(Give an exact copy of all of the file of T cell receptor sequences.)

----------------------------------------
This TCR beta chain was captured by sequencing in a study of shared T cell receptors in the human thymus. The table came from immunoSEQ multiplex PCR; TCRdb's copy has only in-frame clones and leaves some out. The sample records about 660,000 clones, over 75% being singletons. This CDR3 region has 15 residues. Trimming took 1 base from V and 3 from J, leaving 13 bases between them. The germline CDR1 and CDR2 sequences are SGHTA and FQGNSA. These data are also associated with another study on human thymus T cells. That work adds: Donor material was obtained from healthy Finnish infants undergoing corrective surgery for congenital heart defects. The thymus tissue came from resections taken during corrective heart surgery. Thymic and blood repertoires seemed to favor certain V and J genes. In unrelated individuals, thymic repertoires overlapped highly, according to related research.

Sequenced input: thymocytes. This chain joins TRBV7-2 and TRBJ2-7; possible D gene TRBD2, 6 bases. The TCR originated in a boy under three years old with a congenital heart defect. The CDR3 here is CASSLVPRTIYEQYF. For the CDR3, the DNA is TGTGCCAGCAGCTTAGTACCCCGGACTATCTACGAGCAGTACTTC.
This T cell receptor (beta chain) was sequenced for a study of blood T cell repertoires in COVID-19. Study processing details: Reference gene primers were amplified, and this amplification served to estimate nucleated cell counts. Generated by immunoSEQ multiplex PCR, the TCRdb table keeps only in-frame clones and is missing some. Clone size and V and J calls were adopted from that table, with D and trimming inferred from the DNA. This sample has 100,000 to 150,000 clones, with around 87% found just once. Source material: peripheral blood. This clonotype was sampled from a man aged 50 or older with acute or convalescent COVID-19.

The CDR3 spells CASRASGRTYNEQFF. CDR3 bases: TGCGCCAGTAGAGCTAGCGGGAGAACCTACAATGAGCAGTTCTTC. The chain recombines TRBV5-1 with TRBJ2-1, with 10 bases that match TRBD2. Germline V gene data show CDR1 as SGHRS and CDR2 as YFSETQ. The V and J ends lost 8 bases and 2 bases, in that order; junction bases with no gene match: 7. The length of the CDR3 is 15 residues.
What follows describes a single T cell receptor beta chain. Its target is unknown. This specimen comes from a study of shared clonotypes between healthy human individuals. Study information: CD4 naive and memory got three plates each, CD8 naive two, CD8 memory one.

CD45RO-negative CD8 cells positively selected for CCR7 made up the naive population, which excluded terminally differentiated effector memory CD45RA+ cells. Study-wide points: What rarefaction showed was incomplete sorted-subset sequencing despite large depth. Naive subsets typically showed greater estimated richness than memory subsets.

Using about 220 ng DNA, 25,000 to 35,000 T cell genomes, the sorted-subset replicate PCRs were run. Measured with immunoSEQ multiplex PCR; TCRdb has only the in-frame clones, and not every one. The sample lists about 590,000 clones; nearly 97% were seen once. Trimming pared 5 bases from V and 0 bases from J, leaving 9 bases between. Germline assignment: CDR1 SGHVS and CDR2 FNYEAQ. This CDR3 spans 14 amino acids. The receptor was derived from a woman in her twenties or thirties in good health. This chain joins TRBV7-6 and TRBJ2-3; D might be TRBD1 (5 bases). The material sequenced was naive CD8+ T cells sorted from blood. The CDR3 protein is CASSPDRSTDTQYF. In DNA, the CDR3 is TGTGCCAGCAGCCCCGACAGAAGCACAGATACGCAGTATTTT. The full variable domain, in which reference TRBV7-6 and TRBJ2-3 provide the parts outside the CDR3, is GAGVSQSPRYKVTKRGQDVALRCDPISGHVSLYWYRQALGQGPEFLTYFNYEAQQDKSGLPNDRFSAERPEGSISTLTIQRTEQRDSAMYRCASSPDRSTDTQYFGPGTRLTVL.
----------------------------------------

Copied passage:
This TCR beta chain was captured by sequencing in a study of shared T cell receptors in the human thymus. The table came from immunoSEQ multiplex PCR; TCRdb's copy has only in-frame clones and leaves some out. The sample records about 660,000 clones, over 75% being singletons. This CDR3 region has 15 residues. Trimming took 1 base from V and 3 from J, leaving 13 bases between them. The germline CDR1 and CDR2 sequences are SGHTA and FQGNSA. These data are also associated with another study on human thymus T cells. That work adds: Donor material was obtained from healthy Finnish infants undergoing corrective surgery for congenital heart defects. The thymus tissue came from resections taken during corrective heart surgery. Thymic and blood repertoires seemed to favor certain V and J genes. In unrelated individuals, thymic repertoires overlapped highly, according to related research.

Sequenced input: thymocytes. This chain joins TRBV7-2 and TRBJ2-7; possible D gene TRBD2, 6 bases. The TCR originated in a boy under three years old with a congenital heart defect. The CDR3 here is CASSLVPRTIYEQYF. For the CDR3, the DNA is TGTGCCAGCAGCTTAGTACCCCGGACTATCTACGAGCAGTACTTC.
This T cell receptor (beta chain) was sequenced for a study of blood T cell repertoires in COVID-19. Study processing details: Reference gene primers were amplified, and this amplification served to estimate nucleated cell counts. Generated by immunoSEQ multiplex PCR, the TCRdb table keeps only in-frame clones and is missing some. Clone size and V and J calls were adopted from that table, with D and trimming inferred from the DNA. This sample has 100,000 to 150,000 clones, with around 87% found just once. Source material: peripheral blood. This clonotype was sampled from a man aged 50 or older with acute or convalescent COVID-19.

The CDR3 spells CASRASGRTYNEQFF. CDR3 bases: TGCGCCAGTAGAGCTAGCGGGAGAACCTACAATGAGCAGTTCTTC. The chain recombines TRBV5-1 with TRBJ2-1, with 10 bases that match TRBD2. Germline V gene data show CDR1 as SGHRS and CDR2 as YFSETQ. The V and J ends lost 8 bases and 2 bases, in that order; junction bases with no gene match: 7. The length of the CDR3 is 15 residues.
What follows describes a single T cell receptor beta chain. Its target is unknown. This specimen comes from a study of shared clonotypes between healthy human individuals. Study information: CD4 naive and memory got three plates each, CD8 naive two, CD8 memory one.

CD45RO-negative CD8 cells positively selected for CCR7 made up the naive population, which excluded terminally differentiated effector memory CD45RA+ cells. Study-wide points: What rarefaction showed was incomplete sorted-subset sequencing despite large depth. Naive subsets typically showed greater estimated richness than memory subsets.

Using about 220 ng DNA, 25,000 to 35,000 T cell genomes, the sorted-subset replicate PCRs were run. Measured with immunoSEQ multiplex PCR; TCRdb has only the in-frame clones, and not every one. The sample lists about 590,000 clones; nearly 97% were seen once. Trimming pared 5 bases from V and 0 bases from J, leaving 9 bases between. Germline assignment: CDR1 SGHVS and CDR2 FNYEAQ. This CDR3 spans 14 amino acids. The receptor was derived from a woman in her twenties or thirties in good health. This chain joins TRBV7-6 and TRBJ2-3; D might be TRBD1 (5 bases). The material sequenced was naive CD8+ T cells sorted from blood. The CDR3 protein is CASSPDRSTDTQYF. In DNA, the CDR3 is TGTGCCAGCAGCCCCGACAGAAGCACAGATACGCAGTATTTT. The full variable domain, in which reference TRBV7-6 and TRBJ2-3 provide the parts outside the CDR3, is GAGVSQSPRYKVTKRGQDVALRCDPISGHVSLYWYRQALGQGPEFLTYFNYEAQQDKSGLPNDRFSAERPEGSISTLTIQRTEQRDSAMYRCASSPDRSTDTQYFGPGTRLTVL.